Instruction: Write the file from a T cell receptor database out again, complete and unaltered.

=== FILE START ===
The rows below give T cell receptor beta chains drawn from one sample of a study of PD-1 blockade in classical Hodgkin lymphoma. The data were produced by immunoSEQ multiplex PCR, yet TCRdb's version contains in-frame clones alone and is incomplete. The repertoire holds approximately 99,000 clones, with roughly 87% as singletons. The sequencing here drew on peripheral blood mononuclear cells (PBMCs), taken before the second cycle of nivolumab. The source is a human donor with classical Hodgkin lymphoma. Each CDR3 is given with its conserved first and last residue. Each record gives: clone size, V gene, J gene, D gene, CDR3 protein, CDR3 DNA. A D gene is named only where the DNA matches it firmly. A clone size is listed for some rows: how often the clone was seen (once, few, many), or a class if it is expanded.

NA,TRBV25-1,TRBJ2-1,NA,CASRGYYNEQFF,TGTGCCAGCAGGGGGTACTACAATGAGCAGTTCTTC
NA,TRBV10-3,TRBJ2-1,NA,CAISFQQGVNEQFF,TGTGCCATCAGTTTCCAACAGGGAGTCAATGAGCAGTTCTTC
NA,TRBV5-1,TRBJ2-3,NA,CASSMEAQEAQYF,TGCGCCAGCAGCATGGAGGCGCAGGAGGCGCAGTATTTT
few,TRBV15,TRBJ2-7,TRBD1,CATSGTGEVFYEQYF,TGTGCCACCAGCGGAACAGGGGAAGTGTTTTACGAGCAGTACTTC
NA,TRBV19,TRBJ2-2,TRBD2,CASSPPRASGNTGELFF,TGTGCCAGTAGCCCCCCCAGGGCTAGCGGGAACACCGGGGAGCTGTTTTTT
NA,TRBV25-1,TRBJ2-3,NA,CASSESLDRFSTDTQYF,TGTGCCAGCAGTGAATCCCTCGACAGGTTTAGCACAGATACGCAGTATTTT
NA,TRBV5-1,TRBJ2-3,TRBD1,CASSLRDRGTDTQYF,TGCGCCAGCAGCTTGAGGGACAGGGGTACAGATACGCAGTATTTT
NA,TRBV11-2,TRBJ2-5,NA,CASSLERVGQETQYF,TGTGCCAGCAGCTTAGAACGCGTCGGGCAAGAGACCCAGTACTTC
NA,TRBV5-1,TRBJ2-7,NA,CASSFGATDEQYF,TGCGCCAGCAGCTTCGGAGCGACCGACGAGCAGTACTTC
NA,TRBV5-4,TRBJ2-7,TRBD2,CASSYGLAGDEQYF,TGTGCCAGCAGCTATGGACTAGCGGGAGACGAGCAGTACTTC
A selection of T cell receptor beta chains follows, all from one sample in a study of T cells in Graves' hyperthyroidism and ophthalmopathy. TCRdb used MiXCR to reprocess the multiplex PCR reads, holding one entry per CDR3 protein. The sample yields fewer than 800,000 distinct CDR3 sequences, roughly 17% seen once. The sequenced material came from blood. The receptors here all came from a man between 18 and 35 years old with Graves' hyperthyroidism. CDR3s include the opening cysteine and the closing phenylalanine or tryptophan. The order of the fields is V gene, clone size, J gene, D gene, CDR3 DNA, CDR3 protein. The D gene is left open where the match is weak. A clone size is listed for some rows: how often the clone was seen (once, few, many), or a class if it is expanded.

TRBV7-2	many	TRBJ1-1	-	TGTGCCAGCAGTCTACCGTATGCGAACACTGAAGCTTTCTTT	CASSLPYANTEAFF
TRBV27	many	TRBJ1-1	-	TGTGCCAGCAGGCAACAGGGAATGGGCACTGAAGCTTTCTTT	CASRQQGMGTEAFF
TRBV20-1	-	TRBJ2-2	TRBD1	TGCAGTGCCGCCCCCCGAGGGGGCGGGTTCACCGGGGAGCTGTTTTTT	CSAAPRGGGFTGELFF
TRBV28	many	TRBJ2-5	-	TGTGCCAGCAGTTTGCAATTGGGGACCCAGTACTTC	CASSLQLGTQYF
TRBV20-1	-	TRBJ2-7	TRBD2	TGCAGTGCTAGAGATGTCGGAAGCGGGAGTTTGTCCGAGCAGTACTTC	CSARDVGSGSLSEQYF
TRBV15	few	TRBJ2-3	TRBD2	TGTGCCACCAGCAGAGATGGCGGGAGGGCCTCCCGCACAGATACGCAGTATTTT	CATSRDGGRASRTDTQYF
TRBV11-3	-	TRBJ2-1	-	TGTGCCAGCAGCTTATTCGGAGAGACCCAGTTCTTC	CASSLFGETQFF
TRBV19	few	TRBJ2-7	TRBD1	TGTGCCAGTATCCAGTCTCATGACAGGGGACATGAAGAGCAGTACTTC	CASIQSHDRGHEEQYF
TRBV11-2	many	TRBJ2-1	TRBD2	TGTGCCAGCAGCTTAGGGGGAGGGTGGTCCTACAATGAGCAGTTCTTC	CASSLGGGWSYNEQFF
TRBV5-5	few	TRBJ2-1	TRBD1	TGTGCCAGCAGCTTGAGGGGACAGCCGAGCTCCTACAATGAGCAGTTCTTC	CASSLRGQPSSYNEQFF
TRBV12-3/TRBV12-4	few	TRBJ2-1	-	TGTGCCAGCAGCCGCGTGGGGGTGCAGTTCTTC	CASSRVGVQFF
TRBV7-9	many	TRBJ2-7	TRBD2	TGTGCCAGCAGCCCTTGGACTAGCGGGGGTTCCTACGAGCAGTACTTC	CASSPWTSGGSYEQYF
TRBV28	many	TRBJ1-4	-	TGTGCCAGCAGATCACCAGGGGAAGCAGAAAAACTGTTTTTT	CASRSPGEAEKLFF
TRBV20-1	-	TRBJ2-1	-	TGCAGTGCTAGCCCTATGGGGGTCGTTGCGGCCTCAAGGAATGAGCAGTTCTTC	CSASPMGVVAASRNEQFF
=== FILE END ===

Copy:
The rows below give T cell receptor beta chains drawn from one sample of a study of PD-1 blockade in classical Hodgkin lymphoma. The data were produced by immunoSEQ multiplex PCR, yet TCRdb's version contains in-frame clones alone and is incomplete. The repertoire holds approximately 99,000 clones, with roughly 87% as singletons. The sequencing here drew on peripheral blood mononuclear cells (PBMCs), taken before the second cycle of nivolumab. The source is a human donor with classical Hodgkin lymphoma. Each CDR3 is given with its conserved first and last residue. Each record gives: clone size, V gene, J gene, D gene, CDR3 protein, CDR3 DNA. A D gene is named only where the DNA matches it firmly. A clone size is listed for some rows: how often the clone was seen (once, few, many), or a class if it is expanded.

NA,TRBV25-1,TRBJ2-1,NA,CASRGYYNEQFF,TGTGCCAGCAGGGGGTACTACAATGAGCAGTTCTTC
NA,TRBV10-3,TRBJ2-1,NA,CAISFQQGVNEQFF,TGTGCCATCAGTTTCCAACAGGGAGTCAATGAGCAGTTCTTC
NA,TRBV5-1,TRBJ2-3,NA,CASSMEAQEAQYF,TGCGCCAGCAGCATGGAGGCGCAGGAGGCGCAGTATTTT
few,TRBV15,TRBJ2-7,TRBD1,CATSGTGEVFYEQYF,TGTGCCACCAGCGGAACAGGGGAAGTGTTTTACGAGCAGTACTTC
NA,TRBV19,TRBJ2-2,TRBD2,CASSPPRASGNTGELFF,TGTGCCAGTAGCCCCCCCAGGGCTAGCGGGAACACCGGGGAGCTGTTTTTT
NA,TRBV25-1,TRBJ2-3,NA,CASSESLDRFSTDTQYF,TGTGCCAGCAGTGAATCCCTCGACAGGTTTAGCACAGATACGCAGTATTTT
NA,TRBV5-1,TRBJ2-3,TRBD1,CASSLRDRGTDTQYF,TGCGCCAGCAGCTTGAGGGACAGGGGTACAGATACGCAGTATTTT
NA,TRBV11-2,TRBJ2-5,NA,CASSLERVGQETQYF,TGTGCCAGCAGCTTAGAACGCGTCGGGCAAGAGACCCAGTACTTC
NA,TRBV5-1,TRBJ2-7,NA,CASSFGATDEQYF,TGCGCCAGCAGCTTCGGAGCGACCGACGAGCAGTACTTC
NA,TRBV5-4,TRBJ2-7,TRBD2,CASSYGLAGDEQYF,TGTGCCAGCAGCTATGGACTAGCGGGAGACGAGCAGTACTTC
A selection of T cell receptor beta chains follows, all from one sample in a study of T cells in Graves' hyperthyroidism and ophthalmopathy. TCRdb used MiXCR to reprocess the multiplex PCR reads, holding one entry per CDR3 protein. The sample yields fewer than 800,000 distinct CDR3 sequences, roughly 17% seen once. The sequenced material came from blood. The receptors here all came from a man between 18 and 35 years old with Graves' hyperthyroidism. CDR3s include the opening cysteine and the closing phenylalanine or tryptophan. The order of the fields is V gene, clone size, J gene, D gene, CDR3 DNA, CDR3 protein. The D gene is left open where the match is weak. A clone size is listed for some rows: how often the clone was seen (once, few, many), or a class if it is expanded.

TRBV7-2	many	TRBJ1-1	-	TGTGCCAGCAGTCTACCGTATGCGAACACTGAAGCTTTCTTT	CASSLPYANTEAFF
TRBV27	many	TRBJ1-1	-	TGTGCCAGCAGGCAACAGGGAATGGGCACTGAAGCTTTCTTT	CASRQQGMGTEAFF
TRBV20-1	-	TRBJ2-2	TRBD1	TGCAGTGCCGCCCCCCGAGGGGGCGGGTTCACCGGGGAGCTGTTTTTT	CSAAPRGGGFTGELFF
TRBV28	many	TRBJ2-5	-	TGTGCCAGCAGTTTGCAATTGGGGACCCAGTACTTC	CASSLQLGTQYF
TRBV20-1	-	TRBJ2-7	TRBD2	TGCAGTGCTAGAGATGTCGGAAGCGGGAGTTTGTCCGAGCAGTACTTC	CSARDVGSGSLSEQYF
TRBV15	few	TRBJ2-3	TRBD2	TGTGCCACCAGCAGAGATGGCGGGAGGGCCTCCCGCACAGATACGCAGTATTTT	CATSRDGGRASRTDTQYF
TRBV11-3	-	TRBJ2-1	-	TGTGCCAGCAGCTTATTCGGAGAGACCCAGTTCTTC	CASSLFGETQFF
TRBV19	few	TRBJ2-7	TRBD1	TGTGCCAGTATCCAGTCTCATGACAGGGGACATGAAGAGCAGTACTTC	CASIQSHDRGHEEQYF
TRBV11-2	many	TRBJ2-1	TRBD2	TGTGCCAGCAGCTTAGGGGGAGGGTGGTCCTACAATGAGCAGTTCTTC	CASSLGGGWSYNEQFF
TRBV5-5	few	TRBJ2-1	TRBD1	TGTGCCAGCAGCTTGAGGGGACAGCCGAGCTCCTACAATGAGCAGTTCTTC	CASSLRGQPSSYNEQFF
TRBV12-3/TRBV12-4	few	TRBJ2-1	-	TGTGCCAGCAGCCGCGTGGGGGTGCAGTTCTTC	CASSRVGVQFF
TRBV7-9	many	TRBJ2-7	TRBD2	TGTGCCAGCAGCCCTTGGACTAGCGGGGGTTCCTACGAGCAGTACTTC	CASSPWTSGGSYEQYF
TRBV28	many	TRBJ1-4	-	TGTGCCAGCAGATCACCAGGGGAAGCAGAAAAACTGTTTTTT	CASRSPGEAEKLFF
TRBV20-1	-	TRBJ2-1	-	TGCAGTGCTAGCCCTATGGGGGTCGTTGCGGCCTCAAGGAATGAGCAGTTCTTC	CSASPMGVVAASRNEQFF